RahXephon

Blue blood and genetics are the only way to tell who is human and who is not. Called Mulians, these are the invaders the conflict of RahXephon centers around. In the beginning of RahXephon, Ayato Kamina is a modest 17-year-old living in Tokyo. He is an average student, who enjoys painting and spending time with his classmates Hiroko Asahina and Mamoru Torigai. He has affectionate relationship with his mother, strained by her long-hour work. During the sudden attack on Tokyo, Ayato hears the singing of his classmate Reika Mishima. She leads him to a giant egg containing the RahXephon. Haruka Shitow, an agent of the defense research agency brings Ayato and the RahXephon to their headquarters.

Like most mecha, Ayato and his RahXephon are unique instruments in the conflict with invaders. Unlike other series, mechas in RahXephon are made of clay; much like the golems of Jewish folklore. Full of action, as you would expect from the genre, RahXephon’s storyline is unfortunately a complete mess. Full of plot holes and side stories, it is almost incomprehensible with a single view. The story is much clearer in the movie rehash but still lacks any real power to draw in the viewer. However, the character interaction and development is excellent. The tension between Ayato and Haruka throughout the series is believable and endearing. More time is spent outside the Dolems, the name for the mechs in this series, than within them. It is a story of self discovery to a point, but it lacks the often whiny moping of many other mecha shows. Yes I am looking at you, Evangelion. Ayato is active and rises to challenges; basically his is a likable protagonist who is simply flawed and has moments of weakness.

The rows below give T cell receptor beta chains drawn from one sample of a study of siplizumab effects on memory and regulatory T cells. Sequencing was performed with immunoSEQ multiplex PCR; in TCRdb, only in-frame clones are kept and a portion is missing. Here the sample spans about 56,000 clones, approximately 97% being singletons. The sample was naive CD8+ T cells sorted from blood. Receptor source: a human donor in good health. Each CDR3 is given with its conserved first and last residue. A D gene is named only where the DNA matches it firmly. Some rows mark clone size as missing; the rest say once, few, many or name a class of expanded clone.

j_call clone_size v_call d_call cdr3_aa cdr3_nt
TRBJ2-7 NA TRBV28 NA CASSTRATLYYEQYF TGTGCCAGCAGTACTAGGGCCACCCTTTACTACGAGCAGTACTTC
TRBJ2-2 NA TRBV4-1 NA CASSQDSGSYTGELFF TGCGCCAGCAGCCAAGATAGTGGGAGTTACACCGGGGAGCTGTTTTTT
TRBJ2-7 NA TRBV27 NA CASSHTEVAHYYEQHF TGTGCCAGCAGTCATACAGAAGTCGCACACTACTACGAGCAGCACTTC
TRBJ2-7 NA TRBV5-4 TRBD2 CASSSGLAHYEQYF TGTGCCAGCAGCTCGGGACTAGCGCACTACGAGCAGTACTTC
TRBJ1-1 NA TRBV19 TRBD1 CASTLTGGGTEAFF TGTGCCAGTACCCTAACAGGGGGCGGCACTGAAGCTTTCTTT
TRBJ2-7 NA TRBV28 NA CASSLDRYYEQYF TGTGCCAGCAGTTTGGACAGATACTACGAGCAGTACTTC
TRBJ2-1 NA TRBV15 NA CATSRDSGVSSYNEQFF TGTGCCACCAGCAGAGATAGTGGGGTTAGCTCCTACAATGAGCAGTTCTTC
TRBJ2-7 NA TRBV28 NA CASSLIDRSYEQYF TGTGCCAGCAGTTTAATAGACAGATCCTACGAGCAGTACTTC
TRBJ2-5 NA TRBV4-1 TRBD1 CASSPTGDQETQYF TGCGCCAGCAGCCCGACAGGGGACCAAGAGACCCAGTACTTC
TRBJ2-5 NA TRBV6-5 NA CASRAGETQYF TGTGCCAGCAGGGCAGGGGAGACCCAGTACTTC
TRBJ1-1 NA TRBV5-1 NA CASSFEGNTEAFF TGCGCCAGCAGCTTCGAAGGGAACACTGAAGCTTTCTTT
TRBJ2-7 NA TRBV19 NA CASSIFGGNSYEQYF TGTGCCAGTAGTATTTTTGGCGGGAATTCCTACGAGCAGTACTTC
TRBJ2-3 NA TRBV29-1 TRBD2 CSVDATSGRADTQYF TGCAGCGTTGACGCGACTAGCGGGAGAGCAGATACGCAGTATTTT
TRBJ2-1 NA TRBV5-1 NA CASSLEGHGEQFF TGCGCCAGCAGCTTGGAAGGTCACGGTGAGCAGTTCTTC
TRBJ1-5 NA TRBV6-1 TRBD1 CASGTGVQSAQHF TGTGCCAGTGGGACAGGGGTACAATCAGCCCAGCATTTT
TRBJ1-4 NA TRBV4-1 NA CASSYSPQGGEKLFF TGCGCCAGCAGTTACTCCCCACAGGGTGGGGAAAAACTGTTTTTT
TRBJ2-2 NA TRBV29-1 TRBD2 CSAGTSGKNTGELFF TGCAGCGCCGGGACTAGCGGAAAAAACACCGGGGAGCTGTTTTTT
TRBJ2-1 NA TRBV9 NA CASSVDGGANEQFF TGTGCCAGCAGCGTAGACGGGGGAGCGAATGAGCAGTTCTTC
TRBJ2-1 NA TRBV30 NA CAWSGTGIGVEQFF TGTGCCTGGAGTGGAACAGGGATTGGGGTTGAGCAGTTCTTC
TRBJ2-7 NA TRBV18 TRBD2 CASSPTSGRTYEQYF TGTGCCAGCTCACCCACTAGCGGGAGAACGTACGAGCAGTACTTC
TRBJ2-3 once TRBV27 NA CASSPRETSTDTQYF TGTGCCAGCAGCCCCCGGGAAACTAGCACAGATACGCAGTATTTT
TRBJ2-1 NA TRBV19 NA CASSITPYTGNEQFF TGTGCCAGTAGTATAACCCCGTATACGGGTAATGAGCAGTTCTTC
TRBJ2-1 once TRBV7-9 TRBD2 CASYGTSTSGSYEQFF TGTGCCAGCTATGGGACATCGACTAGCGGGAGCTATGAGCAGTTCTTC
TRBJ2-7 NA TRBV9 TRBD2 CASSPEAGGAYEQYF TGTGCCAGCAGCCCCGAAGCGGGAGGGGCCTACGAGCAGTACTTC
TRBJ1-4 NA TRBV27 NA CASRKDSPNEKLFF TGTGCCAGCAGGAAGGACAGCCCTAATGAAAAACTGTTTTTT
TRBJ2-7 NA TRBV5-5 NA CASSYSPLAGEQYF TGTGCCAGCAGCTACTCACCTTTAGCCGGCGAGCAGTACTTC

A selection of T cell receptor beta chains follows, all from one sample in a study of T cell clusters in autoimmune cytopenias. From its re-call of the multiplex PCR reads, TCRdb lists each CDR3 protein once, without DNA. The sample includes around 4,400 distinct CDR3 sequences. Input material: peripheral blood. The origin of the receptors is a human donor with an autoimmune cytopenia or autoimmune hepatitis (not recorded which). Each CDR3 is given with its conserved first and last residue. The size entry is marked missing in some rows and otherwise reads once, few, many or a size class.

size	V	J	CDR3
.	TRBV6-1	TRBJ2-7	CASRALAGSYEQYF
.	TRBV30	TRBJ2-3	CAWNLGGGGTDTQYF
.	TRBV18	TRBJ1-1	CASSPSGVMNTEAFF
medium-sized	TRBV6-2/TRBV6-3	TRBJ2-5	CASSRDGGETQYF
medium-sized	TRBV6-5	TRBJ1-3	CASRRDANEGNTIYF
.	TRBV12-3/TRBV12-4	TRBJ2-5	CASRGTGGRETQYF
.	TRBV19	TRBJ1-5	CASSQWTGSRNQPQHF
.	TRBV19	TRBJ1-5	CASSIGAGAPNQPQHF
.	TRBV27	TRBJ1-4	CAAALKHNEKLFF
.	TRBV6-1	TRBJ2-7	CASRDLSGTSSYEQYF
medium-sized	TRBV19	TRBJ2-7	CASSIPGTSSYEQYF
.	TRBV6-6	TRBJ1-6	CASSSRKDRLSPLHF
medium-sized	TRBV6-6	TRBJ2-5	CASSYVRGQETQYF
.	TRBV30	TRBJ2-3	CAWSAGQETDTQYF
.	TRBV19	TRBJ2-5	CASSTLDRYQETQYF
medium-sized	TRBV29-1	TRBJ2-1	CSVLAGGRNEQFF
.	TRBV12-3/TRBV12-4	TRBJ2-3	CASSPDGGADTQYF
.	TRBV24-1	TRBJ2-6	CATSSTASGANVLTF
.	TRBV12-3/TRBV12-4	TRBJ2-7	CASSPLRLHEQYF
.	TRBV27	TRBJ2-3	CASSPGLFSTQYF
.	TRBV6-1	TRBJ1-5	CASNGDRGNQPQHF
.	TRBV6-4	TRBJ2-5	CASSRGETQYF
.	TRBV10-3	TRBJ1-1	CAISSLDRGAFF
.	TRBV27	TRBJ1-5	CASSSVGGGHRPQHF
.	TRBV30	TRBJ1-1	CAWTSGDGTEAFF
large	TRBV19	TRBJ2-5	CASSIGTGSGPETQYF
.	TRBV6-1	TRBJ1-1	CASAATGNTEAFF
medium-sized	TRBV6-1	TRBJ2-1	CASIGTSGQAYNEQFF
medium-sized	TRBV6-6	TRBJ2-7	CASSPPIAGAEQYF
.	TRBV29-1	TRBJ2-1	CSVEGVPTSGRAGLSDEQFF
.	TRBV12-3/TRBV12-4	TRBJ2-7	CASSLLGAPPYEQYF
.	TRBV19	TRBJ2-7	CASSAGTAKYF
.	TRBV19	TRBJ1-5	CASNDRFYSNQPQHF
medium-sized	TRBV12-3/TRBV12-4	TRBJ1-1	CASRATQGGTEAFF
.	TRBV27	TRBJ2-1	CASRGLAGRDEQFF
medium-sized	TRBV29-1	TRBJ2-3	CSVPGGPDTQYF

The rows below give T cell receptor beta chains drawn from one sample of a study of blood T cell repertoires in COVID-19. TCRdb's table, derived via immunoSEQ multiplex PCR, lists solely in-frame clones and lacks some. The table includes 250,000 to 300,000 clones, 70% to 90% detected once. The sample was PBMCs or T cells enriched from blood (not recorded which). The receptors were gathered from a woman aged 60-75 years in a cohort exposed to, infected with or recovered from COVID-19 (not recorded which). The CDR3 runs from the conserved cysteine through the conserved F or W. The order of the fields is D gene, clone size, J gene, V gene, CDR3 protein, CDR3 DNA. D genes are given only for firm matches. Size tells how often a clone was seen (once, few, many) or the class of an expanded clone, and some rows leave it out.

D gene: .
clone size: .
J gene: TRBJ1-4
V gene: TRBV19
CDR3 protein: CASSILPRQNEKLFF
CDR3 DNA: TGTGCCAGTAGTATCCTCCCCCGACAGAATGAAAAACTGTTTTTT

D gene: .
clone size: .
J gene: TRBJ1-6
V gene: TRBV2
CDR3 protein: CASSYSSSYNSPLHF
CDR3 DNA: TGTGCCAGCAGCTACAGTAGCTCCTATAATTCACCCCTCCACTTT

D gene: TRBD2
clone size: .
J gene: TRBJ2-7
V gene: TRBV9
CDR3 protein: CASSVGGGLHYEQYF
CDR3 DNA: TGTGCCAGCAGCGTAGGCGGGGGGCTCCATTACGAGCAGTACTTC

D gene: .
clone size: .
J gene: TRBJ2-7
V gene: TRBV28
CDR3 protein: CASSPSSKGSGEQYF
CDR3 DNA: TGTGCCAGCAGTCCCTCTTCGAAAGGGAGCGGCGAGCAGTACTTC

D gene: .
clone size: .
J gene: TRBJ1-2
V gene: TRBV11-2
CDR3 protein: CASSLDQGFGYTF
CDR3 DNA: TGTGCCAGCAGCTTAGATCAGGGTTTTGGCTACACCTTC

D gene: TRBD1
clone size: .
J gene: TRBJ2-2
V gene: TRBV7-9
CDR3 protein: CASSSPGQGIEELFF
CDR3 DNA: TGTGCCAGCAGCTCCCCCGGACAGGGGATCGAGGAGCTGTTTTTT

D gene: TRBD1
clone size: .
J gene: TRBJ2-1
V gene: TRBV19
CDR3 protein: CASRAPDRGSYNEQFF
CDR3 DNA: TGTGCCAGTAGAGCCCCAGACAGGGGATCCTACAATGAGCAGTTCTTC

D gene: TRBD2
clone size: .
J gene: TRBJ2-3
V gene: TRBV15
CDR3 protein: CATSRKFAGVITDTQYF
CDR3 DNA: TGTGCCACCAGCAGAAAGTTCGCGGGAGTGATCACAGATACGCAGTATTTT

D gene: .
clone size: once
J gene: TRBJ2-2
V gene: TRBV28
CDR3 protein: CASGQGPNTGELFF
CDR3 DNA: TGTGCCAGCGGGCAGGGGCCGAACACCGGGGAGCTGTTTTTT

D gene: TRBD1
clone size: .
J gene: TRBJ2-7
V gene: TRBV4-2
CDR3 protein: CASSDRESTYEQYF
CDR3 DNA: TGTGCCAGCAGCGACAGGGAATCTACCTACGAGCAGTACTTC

The animation is good; action scenes are vibrant and crisp as you would expect from Bones. Computer graphics are present but seamlessly meshed with Bones’ fluid traditional animation. While the story was a a long chew, the ending neatly and clearly cleans up all the strands. RahXephon is best watched for the character plot lines and interaction than the overarching story.

Omamori Himari

Take Inuyasha and cross it with a horny 13 year old’s dreams and you get Omamori Himari. I will go ahead with the disclaimer: this anime is full of anime nudity and sexual comedy mainly at the protagonist’s expense. It can be classified as harem or nearly echii. Wikipedia has the series labeled as shonen – male oriented – which is understandable with the way the female characters form a harem around Yuto Amakawa, the main protagonist. However, the female characters are strong willed and far more able than Yuto. The female protaganist and Yuto’s protector, Himari Noihara, is especially strong and capable.